Israeli firebrand sworn in
Mr Lieberman, 48, is the leader of Yisrael Beitenu (Israel is Our Home) party.
He was sworn in after parliament voted 61 to 38 to allow him to join the governing coalition as Israel’s first strategic affairs minister.
Earlier, cabinet ministers voted 22 to one on welcoming Lieberman into the government.
He will also hold the fourth deputy premier post and will coordinate efforts to counter arch-enemy Iran’s nuclear programme.
“We are taking an important step to strengthen the government,” Prime Minister Ehud Olmert, whose own popularity ratings have slumped in recent months, said after the cabinet vote.
The prime minister reached out to Mr Lieberman to shore up his support base in parliament, with his previously 67-member coalition weakened by this summer’s war in Lebanon and a series of damaging scandals.
The addition of Yisrael Beitenu’s 11 MPs gives Mr Olmert’s coalition 78 seats and a comfortable majority in the 120-member Knesset.
Culture Minister Ophir Pines-Paz from Labour, the only minister to oppose Lieberman’s joining, announced his resignation hours after the cabinet vote.
“From the moment the Israeli government decided to join ranks with Avigdor Lieberman and Yisrael Beitenu, which hold a platform with racist appearance… I had no alternative but to stick to my position,” he told a news conference.
The arrival of 48-year-old Lieberman in the government marks a turn to the right for a cabinet that took office only in May on a lynchpin of Mr Olmert’s centrist Kadima party and its main coalition partner, the centre-left Labour.
In concessions to Labour, the cabinet also voted unanimously to make party MP Ephraim Sneh deputy defence minister, and Labour leader and Defence Minister Amir Peretz head of a special government committee for minorities in Israel.
Mr Olmert later heaped praise on Peretz’s “strong resolve” in winning his party’s backing for the move late Sunday after an impassioned debate about Mr Lieberman, whose ideas are anathema to the country’s oldest liberal party.
“I’m happy for (Lieberman’s) joining and appreciate Labour’s position… This was not the most natural step for them,” he said.
Although the new coalition will be one of the largest in recent times,
rampant political differences, particularly between Labour and Mr Lieberman, could signal stormy times ahead.
Labour minister without portfolio Eitan Cabel told AFP that the coalition did not mean the government will be better able to carry out its policies “because there is no unity among ministers”.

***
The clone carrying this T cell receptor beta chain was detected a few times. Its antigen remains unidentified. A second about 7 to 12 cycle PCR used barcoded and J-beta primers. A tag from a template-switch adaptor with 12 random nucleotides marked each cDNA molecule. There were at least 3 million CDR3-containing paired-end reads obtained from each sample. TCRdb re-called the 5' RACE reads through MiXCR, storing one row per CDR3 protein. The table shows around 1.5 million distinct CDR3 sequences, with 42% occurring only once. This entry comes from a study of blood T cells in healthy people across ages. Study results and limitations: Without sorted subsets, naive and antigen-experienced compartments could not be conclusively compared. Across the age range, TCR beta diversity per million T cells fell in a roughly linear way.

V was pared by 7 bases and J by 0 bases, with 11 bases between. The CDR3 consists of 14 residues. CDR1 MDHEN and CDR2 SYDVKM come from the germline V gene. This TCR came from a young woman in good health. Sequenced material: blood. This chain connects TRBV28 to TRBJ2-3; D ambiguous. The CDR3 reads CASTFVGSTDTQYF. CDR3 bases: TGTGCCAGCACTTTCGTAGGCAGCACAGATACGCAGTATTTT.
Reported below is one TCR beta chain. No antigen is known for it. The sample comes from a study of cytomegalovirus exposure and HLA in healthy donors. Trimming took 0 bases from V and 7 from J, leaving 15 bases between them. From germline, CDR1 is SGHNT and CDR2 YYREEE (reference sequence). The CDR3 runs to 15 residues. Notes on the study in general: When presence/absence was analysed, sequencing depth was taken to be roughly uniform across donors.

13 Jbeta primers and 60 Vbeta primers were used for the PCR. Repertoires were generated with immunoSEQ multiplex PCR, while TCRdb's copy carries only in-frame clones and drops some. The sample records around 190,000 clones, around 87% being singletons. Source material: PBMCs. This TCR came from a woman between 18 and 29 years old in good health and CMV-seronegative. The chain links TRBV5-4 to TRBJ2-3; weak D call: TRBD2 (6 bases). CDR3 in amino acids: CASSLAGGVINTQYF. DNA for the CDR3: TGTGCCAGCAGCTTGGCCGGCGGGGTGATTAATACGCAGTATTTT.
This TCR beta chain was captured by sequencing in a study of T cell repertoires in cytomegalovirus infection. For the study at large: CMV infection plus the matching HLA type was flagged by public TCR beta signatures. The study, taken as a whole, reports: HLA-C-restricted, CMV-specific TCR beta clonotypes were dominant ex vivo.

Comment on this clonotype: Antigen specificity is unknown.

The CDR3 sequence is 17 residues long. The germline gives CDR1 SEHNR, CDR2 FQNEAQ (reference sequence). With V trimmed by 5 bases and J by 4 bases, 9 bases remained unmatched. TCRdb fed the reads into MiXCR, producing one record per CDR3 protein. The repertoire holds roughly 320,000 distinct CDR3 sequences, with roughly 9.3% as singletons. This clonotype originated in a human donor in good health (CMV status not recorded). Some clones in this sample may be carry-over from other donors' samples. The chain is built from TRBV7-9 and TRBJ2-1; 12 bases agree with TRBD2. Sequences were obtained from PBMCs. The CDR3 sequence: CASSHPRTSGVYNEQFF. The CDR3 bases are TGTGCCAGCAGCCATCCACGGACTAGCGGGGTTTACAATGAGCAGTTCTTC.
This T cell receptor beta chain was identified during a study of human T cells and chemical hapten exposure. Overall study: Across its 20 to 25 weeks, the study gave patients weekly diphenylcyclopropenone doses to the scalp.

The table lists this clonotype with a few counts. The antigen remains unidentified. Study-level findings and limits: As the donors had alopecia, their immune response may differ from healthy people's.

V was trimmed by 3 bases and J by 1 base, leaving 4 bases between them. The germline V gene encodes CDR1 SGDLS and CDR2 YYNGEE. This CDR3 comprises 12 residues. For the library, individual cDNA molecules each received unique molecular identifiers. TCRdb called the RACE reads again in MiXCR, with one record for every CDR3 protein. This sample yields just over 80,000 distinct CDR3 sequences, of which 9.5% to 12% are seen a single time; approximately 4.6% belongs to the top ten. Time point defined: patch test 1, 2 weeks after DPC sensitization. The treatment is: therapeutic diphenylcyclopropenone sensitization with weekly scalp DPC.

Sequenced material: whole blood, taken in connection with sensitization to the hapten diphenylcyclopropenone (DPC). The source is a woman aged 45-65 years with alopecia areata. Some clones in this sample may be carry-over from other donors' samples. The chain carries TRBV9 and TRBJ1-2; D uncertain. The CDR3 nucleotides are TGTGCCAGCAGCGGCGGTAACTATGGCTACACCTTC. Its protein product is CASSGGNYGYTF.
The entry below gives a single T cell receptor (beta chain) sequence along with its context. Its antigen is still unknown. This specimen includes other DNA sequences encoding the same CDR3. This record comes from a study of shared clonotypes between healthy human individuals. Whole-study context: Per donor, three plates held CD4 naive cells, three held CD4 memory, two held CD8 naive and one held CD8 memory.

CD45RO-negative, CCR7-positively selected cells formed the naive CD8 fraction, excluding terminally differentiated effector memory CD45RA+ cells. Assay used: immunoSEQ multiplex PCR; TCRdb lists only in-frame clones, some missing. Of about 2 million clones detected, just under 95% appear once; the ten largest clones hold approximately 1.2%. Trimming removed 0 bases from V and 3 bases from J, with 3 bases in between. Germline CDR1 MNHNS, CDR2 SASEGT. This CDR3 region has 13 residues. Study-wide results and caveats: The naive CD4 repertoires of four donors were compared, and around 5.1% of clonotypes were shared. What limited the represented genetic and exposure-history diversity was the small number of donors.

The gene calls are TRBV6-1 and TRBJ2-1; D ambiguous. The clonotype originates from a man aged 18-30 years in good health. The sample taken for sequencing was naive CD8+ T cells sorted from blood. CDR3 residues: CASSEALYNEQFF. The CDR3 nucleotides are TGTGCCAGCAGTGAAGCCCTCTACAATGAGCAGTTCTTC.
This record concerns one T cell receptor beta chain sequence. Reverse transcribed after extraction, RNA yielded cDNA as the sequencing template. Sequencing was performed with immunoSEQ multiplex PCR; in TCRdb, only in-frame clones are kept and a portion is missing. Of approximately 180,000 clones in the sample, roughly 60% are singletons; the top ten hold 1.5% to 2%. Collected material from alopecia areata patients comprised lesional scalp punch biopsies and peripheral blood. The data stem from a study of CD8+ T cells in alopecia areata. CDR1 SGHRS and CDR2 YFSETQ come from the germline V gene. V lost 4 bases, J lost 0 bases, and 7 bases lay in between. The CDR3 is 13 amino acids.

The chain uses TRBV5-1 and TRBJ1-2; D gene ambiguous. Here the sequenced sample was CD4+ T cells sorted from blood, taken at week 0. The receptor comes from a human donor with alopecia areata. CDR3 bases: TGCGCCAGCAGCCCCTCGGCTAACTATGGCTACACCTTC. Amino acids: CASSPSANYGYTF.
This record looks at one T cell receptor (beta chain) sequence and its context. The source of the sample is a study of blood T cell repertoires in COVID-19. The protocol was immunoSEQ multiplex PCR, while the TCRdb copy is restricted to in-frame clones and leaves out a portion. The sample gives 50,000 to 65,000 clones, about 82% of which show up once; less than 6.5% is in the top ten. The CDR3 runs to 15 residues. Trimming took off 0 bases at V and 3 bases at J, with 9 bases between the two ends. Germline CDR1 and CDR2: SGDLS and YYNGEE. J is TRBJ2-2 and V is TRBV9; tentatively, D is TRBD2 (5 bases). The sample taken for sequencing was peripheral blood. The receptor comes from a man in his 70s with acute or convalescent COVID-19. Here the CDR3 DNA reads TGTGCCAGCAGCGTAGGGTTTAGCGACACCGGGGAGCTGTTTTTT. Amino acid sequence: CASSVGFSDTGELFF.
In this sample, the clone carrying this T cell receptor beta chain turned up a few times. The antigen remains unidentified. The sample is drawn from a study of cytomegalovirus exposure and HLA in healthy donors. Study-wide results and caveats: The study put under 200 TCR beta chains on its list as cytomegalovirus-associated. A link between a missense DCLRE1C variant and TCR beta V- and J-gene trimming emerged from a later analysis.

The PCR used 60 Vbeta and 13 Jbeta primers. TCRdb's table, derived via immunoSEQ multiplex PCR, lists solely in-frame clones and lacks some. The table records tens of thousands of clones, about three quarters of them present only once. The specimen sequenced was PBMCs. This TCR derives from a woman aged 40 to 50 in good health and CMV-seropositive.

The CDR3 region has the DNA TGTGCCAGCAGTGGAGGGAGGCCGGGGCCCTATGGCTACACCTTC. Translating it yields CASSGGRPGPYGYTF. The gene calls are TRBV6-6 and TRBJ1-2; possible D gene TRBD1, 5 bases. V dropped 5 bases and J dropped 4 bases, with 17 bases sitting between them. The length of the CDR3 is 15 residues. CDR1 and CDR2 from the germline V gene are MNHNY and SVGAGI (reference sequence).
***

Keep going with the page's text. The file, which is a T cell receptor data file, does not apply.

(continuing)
Seen by his supporters as a desperately needed strong hand and by his foes as a racist demagogue, Mr Lieberman was previously infrastructure and transport minister in 2001-2002 and 2003-2004, and is today the rising star of the right.
Mr Lieberman has called for the transfer of land and populations to create homogenous Jewish and Palestinian states, and for the execution of Israeli Arab MPs who have had dealings with the ruling Palestinian Islamist Hamas movement, which Israel considers a terrorist organisation.
Israeli Arab MP Ahmed Tibi immediately blasted Lieberman’s entry into power.
“This is a black day for Israel. Olmert and Peretz are sending a message to the Arab minority that someone who calls for your expulsion is being promoted to a deputy prime minister,” he said.
The move also sends a message to the Palestinians and the region that “the government is taking a non-cooperative and fascist direction,” he told AFP.
Two dozen Arab lawmakers and municipal leaders gathered in front of parliament to protest Lieberman’s appointment.
Himself a Jewish settler in the occupied West Bank, Mr Lieberman fiercely opposed last year’s withdrawal from the Gaza Strip and the dismantling of around 100 wildcat outposts in the West Bank as repeatedly demanded by the United States.
With Mr Olmert already beset by a series of alleged scams, police said they would open a “preliminary investigation” into whether Mr Olmert abused his position as finance minister during the privatisation of a bank last year.
The investigation will determine whether there is sufficient proof to open a criminal investigation against Olmert, the justice ministry said.